In the first of what will likely become a regular drumbeat of similar phenomena as the Invisible Primary reaches its peak, Rick Perry’s campaign admitted yesterday that it was no longer paying campaign workers at its headquarters in Austin, or in the early states of Iowa, New Hampshire and South Carolina. At the same time, Super PACs associated with Perry reportedly still have plenty of money (they together raised $17 million), and will try to compensate for what the official campaign cannot do.
So we are seeing an early test of two questions many have been asking: (1) Will failing to make the Fox News debate cut last week doom the candidates left behind (Perry just barely missed the cut)? and (2) Can a broke campaign be saved by a flush Super PAC without illegal coordination?
On the first front, we’ve already seen one “kiddie table” candidate, Carly Fiorina, rise from the dead, though in her case it was by popular demand insofar as every living Republican wants to see and hear a candidate who can attack Hillary Clinton with the special gusto of someone not having to fear she’ll come across as a piggy little sexist bully. It’s not really clear that in this vast field there’s something Rick Perry brings to the table no one else does. But the constant references by Team Perry members in the WaPo story on their money problems to some future breakthrough in a debate indicates how critical it’s become for the former Texas governor to shake the impression of a guy who might get eaten alive in a general election debate.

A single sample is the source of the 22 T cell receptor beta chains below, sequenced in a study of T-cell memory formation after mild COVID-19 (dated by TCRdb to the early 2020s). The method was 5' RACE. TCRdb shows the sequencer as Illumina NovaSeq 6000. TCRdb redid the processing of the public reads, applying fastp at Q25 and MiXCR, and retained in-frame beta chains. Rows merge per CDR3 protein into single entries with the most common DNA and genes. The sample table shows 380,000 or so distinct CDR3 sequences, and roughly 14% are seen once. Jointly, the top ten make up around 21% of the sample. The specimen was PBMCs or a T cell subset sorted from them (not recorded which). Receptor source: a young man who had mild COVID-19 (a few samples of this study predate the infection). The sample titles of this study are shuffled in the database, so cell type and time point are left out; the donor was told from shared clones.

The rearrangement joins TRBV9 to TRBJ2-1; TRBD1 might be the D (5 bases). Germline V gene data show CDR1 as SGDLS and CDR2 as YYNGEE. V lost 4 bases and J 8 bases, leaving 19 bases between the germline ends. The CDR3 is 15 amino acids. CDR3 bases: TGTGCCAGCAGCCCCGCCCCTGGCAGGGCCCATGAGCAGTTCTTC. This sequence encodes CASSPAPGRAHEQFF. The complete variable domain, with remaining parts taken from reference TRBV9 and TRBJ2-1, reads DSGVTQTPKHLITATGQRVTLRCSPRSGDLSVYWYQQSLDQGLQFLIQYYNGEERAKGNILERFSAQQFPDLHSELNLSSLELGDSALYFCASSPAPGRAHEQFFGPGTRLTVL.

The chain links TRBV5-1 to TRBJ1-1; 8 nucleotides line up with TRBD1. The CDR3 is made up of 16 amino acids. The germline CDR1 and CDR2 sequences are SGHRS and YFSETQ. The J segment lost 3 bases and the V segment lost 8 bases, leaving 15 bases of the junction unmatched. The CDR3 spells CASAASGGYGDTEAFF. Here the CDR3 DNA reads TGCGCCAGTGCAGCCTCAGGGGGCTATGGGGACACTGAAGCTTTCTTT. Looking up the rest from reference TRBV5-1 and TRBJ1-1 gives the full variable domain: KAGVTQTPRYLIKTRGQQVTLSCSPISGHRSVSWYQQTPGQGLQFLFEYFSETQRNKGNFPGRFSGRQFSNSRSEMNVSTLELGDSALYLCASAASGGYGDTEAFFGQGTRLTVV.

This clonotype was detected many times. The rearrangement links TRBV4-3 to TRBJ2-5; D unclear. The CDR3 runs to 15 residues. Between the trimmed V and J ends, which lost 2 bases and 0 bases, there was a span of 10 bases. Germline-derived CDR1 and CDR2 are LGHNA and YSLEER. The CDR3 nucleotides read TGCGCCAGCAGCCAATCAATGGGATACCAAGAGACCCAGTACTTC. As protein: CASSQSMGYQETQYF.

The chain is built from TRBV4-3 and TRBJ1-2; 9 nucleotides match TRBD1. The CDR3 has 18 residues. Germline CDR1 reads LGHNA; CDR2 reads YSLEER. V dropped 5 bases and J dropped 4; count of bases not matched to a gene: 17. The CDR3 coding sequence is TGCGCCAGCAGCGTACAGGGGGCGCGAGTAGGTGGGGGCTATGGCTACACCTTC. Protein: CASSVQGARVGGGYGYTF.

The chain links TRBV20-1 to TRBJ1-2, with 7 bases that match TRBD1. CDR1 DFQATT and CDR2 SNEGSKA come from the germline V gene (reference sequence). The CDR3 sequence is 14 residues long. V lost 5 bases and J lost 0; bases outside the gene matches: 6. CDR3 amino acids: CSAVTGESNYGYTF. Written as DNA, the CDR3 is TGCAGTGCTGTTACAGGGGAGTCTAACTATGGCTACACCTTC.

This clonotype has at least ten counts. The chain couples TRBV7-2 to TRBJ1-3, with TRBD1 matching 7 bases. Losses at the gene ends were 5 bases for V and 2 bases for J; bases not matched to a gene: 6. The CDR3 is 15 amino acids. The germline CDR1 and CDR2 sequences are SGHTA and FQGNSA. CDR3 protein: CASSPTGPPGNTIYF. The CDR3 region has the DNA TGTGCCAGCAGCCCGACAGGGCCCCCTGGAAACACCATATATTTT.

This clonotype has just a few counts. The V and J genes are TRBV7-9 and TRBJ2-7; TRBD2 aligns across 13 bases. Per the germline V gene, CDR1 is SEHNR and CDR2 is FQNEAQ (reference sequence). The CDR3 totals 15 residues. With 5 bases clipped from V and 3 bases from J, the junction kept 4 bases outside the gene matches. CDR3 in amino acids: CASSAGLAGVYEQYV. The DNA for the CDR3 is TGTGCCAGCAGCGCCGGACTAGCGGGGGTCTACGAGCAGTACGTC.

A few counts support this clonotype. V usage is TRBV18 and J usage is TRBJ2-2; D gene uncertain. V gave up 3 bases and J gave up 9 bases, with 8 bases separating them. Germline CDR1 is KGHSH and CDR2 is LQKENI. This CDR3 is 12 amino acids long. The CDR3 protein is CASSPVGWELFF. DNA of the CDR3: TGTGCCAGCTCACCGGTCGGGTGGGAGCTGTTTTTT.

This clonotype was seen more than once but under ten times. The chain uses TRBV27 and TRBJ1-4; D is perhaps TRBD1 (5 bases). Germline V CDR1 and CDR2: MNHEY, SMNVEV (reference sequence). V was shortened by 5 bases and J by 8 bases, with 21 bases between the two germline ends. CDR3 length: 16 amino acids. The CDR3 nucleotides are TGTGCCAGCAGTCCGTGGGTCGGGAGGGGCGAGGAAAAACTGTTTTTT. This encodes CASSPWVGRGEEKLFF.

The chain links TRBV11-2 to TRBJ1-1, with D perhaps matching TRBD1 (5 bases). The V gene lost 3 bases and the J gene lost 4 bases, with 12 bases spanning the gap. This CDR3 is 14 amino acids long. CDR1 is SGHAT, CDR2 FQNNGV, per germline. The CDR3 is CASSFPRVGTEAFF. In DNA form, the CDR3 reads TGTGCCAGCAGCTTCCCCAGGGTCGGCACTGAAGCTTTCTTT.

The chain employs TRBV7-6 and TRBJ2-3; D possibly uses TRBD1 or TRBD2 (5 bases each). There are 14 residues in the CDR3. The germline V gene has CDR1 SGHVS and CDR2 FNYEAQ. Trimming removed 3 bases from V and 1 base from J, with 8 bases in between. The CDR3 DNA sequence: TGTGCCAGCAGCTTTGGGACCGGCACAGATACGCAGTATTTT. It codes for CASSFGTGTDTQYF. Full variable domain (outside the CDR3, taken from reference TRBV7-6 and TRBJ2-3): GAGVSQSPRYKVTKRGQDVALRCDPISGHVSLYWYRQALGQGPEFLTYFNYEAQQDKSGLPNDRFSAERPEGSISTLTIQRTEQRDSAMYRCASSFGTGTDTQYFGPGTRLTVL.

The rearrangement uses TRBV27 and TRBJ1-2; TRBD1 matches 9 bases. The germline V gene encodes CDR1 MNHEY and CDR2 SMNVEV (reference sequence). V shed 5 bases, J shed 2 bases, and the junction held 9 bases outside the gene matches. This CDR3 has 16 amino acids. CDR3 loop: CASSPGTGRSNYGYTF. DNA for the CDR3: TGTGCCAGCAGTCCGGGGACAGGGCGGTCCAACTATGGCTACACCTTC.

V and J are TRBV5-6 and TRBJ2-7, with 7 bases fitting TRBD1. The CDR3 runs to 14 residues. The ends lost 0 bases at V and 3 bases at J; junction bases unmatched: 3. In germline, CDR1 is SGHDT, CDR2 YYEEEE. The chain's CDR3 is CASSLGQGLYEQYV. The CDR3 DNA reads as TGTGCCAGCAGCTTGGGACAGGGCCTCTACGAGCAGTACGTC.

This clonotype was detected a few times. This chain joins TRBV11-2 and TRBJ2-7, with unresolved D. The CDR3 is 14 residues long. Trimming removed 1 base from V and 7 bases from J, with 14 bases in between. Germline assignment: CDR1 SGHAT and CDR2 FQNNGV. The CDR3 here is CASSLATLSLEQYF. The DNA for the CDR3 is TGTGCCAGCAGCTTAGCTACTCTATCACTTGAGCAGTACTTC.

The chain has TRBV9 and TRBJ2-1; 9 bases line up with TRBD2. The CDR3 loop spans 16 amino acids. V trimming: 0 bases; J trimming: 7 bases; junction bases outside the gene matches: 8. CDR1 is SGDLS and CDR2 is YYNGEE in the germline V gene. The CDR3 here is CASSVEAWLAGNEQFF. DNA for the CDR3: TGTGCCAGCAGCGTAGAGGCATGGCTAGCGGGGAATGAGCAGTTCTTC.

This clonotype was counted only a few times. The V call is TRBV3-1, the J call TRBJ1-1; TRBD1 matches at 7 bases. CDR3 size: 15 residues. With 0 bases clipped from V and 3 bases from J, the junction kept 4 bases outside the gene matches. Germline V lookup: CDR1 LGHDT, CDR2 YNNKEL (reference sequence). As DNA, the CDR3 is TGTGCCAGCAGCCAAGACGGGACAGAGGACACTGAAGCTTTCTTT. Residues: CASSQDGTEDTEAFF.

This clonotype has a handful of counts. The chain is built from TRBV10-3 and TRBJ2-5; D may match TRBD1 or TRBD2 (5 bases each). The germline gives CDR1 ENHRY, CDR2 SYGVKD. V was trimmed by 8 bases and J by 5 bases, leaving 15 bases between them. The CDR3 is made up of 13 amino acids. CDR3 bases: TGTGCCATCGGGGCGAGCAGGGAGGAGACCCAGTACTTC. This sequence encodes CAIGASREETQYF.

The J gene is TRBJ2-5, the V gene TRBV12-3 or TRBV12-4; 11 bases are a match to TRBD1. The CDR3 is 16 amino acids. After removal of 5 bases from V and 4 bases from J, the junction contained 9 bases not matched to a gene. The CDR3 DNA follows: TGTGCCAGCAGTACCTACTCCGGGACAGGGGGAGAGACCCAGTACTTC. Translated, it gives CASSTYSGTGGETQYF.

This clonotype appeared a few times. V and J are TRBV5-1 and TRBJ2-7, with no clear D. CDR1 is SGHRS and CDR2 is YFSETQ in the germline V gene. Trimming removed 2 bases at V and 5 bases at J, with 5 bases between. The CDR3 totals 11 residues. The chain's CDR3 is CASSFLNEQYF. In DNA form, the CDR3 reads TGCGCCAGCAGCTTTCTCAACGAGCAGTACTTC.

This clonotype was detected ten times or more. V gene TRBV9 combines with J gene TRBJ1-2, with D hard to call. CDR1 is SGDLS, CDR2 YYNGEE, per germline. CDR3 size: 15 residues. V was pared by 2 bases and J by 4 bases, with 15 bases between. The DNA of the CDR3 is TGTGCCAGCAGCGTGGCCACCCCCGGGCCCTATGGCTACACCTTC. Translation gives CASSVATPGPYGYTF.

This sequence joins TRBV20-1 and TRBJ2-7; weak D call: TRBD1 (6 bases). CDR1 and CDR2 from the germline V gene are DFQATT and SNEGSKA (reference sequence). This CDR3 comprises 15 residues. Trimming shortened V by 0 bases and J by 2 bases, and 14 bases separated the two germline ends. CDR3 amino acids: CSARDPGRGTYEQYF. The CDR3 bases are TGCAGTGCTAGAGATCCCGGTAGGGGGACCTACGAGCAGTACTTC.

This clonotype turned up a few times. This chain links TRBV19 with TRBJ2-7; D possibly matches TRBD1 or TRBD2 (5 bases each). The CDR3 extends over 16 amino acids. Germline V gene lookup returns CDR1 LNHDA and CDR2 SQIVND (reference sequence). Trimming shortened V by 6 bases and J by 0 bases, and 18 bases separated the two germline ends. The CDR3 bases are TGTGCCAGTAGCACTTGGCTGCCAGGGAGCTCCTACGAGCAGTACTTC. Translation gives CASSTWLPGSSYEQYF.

As for the legal problems associated with Perry’s SuperPACs just taking over his campaign, the key question is: who’s going to enforce the rules? The FEC? Really? We may see an early indication that limits on what wealthy individuals can do in politics truly have been abolished.
As for Perry’s ultimate fate, every article on his money troubles–including this one!–will inevitably note that in 2008 John McCain’s campaign went through a similar crisis, and even without the help of a Super-PAC, he survived and won the nomination. That was, of course, something of a miracle, requiring a candidate demolition derby in and immediately after Iowa and a universally known media darling in McCain who served as a fallback. 2016 doesn’t look like that sort of scenario at all, but you cannot blame foundering campaigns from clinging to it like a fetish.